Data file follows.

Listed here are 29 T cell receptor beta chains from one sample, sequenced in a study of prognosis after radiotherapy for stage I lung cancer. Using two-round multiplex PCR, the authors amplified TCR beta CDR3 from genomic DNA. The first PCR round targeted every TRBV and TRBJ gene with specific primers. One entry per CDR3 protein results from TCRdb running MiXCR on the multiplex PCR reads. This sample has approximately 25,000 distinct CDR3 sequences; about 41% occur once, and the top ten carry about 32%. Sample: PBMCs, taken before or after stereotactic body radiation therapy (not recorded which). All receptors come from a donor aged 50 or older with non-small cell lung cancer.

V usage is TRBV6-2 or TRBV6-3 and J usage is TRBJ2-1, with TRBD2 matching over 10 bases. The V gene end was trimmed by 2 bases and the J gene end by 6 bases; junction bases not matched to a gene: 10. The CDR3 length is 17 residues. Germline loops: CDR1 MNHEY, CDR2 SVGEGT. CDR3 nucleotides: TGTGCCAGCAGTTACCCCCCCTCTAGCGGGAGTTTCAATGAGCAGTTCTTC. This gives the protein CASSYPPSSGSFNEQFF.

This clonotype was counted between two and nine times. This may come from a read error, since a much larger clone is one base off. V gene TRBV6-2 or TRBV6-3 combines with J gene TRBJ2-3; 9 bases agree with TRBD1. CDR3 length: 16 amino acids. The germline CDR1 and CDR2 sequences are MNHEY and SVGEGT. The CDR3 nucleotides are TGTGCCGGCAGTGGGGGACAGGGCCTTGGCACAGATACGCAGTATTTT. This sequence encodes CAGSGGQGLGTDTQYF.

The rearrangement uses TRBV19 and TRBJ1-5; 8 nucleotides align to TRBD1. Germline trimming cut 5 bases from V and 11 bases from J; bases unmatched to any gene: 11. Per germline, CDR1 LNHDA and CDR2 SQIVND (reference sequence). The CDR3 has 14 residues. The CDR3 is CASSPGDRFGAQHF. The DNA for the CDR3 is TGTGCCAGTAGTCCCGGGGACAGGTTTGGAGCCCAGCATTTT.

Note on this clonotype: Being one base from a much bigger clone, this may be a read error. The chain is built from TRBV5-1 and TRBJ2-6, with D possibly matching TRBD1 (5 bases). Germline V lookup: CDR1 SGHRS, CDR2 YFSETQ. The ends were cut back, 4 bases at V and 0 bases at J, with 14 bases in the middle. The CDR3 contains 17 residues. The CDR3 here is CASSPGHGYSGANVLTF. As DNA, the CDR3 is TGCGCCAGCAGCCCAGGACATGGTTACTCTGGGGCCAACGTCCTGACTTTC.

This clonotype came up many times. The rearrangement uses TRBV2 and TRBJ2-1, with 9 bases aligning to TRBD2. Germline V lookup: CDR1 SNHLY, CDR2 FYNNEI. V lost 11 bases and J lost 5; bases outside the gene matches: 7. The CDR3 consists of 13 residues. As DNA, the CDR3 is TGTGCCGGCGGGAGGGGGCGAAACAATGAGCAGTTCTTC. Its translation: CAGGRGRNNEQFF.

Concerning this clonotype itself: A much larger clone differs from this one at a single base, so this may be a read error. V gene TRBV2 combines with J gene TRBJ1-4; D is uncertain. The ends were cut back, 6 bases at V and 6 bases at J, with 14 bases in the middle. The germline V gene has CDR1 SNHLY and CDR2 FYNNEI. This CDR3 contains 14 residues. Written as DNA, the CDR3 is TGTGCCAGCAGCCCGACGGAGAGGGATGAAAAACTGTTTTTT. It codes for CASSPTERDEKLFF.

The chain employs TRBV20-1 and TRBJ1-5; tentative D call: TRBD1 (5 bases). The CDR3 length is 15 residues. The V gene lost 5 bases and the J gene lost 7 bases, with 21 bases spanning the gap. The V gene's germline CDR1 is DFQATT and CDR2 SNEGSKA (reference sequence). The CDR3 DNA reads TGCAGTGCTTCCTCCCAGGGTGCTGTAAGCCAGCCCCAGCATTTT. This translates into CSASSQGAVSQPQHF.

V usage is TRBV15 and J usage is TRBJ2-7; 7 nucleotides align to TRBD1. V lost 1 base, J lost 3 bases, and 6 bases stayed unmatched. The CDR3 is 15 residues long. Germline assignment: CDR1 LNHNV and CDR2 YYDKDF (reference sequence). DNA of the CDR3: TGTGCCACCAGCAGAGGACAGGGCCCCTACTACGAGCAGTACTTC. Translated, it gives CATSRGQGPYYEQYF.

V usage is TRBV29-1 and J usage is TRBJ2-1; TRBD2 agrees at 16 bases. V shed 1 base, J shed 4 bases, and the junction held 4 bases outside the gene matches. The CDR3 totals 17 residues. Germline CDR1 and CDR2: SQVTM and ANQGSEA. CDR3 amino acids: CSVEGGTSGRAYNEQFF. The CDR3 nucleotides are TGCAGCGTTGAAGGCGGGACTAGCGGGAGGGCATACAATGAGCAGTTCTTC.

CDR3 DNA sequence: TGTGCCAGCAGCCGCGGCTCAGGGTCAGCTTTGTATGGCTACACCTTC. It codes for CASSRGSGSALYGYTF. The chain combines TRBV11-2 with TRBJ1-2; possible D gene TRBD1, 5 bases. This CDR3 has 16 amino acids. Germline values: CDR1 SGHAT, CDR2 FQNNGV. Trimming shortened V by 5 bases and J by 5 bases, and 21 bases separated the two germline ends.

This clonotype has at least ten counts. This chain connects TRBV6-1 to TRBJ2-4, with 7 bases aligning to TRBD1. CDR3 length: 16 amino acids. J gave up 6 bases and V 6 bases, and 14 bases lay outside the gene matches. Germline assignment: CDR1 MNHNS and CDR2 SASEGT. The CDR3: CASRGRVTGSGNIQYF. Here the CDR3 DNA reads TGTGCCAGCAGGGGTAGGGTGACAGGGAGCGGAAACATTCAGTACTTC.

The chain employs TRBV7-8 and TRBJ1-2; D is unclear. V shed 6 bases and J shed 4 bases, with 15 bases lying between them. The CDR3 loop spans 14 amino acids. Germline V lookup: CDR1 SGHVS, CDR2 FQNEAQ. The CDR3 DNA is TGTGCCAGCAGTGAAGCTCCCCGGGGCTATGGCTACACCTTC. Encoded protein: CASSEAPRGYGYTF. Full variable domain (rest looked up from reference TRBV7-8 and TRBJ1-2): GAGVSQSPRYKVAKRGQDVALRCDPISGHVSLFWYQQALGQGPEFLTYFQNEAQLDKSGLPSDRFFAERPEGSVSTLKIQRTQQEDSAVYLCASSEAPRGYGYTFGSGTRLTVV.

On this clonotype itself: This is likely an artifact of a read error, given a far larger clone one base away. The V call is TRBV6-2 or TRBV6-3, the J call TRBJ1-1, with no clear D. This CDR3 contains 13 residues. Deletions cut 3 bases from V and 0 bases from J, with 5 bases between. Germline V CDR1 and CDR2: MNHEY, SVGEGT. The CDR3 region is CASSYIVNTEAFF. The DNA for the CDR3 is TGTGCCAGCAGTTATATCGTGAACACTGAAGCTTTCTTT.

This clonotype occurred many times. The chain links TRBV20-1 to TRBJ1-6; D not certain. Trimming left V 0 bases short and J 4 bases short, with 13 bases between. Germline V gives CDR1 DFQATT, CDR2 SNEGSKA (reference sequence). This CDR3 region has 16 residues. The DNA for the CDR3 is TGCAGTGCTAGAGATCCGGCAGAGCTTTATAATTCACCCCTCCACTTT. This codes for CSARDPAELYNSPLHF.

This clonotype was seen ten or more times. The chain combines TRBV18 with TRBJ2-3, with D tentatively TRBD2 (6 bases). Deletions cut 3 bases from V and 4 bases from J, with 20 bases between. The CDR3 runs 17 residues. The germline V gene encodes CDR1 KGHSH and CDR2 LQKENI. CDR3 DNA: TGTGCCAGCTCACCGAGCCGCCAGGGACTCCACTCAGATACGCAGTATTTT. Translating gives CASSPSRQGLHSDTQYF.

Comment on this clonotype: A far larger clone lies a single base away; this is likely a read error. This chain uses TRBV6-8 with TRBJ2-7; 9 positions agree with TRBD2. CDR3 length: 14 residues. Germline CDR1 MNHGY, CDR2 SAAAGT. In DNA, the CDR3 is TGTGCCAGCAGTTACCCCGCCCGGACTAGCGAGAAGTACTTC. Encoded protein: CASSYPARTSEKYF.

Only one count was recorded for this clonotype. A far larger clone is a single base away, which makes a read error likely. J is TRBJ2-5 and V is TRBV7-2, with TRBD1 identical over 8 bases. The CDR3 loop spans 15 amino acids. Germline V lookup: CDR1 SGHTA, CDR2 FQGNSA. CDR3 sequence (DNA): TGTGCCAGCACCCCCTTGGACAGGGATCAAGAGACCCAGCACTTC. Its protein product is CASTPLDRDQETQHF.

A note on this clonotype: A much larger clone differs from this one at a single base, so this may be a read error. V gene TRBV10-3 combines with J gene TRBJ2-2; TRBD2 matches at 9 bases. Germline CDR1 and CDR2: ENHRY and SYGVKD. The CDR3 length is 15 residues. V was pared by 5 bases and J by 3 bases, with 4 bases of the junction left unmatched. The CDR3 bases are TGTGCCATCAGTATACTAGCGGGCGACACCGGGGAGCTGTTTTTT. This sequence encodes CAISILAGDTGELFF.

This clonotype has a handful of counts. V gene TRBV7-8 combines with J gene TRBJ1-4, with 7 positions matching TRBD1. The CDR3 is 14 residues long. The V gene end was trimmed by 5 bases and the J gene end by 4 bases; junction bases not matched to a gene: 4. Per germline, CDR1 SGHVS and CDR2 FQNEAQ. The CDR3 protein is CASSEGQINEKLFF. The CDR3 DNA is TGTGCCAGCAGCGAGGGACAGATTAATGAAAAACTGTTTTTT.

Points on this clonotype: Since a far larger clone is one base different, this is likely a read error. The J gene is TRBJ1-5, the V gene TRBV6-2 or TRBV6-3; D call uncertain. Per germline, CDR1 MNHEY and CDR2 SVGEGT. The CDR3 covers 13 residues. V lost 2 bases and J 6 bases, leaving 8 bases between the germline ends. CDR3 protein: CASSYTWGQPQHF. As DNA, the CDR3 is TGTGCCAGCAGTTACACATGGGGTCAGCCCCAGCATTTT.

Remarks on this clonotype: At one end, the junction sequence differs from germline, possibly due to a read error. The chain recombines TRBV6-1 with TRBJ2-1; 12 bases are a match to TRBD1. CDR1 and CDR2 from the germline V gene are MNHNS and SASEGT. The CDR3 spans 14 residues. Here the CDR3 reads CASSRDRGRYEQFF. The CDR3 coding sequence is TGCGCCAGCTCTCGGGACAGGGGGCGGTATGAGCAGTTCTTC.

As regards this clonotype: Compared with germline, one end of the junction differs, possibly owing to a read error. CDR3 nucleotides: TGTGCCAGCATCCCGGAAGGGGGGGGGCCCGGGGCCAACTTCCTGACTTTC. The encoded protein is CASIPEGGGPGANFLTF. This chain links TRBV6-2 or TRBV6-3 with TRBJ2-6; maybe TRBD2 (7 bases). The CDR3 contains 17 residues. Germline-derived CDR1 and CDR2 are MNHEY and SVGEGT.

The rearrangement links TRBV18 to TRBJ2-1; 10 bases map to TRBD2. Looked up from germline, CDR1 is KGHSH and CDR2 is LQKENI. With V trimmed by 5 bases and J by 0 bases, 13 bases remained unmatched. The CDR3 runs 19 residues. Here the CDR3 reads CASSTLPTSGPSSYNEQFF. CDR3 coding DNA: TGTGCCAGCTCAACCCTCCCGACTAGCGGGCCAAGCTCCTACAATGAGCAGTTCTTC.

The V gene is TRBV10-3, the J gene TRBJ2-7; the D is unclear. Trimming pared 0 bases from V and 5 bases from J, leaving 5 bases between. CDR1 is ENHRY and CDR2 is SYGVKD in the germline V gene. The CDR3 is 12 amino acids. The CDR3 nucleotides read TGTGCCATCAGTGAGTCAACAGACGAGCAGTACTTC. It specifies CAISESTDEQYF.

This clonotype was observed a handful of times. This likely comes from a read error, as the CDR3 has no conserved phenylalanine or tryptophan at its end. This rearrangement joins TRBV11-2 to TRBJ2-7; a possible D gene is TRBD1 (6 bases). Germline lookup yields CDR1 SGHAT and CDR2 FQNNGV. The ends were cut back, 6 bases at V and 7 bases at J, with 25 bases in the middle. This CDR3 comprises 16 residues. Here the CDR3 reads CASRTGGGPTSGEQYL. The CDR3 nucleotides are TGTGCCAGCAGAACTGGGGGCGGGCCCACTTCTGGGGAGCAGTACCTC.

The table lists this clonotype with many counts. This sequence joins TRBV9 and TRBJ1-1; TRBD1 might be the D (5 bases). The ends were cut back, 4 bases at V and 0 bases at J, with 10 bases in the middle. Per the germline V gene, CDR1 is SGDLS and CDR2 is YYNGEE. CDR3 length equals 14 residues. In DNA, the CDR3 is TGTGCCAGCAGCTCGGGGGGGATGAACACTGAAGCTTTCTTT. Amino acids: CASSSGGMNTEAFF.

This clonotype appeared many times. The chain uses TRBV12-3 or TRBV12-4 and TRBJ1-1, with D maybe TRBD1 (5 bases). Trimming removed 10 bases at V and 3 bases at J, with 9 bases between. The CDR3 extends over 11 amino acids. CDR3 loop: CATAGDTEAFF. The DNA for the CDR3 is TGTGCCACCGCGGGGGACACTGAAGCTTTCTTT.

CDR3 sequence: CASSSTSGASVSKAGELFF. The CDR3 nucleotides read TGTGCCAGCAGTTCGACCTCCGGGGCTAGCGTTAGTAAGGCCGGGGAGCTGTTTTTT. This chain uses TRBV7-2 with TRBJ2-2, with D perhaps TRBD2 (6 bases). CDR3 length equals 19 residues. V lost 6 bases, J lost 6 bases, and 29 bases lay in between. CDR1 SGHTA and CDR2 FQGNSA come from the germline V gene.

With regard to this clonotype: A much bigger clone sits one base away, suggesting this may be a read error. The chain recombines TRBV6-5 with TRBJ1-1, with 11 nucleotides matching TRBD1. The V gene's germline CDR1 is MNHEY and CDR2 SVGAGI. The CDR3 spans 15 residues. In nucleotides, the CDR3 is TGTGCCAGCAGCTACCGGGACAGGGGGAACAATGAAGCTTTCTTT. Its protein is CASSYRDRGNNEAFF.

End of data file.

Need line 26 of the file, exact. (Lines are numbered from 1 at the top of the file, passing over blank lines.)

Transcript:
This clonotype was observed a handful of times. This likely comes from a read error, as the CDR3 has no conserved phenylalanine or tryptophan at its end. This rearrangement joins TRBV11-2 to TRBJ2-7; a possible D gene is TRBD1 (6 bases). Germline lookup yields CDR1 SGHAT and CDR2 FQNNGV. The ends were cut back, 6 bases at V and 7 bases at J, with 25 bases in the middle. This CDR3 comprises 16 residues. Here the CDR3 reads CASRTGGGPTSGEQYL. The CDR3 nucleotides are TGTGCCAGCAGAACTGGGGGCGGGCCCACTTCTGGGGAGCAGTACCTC.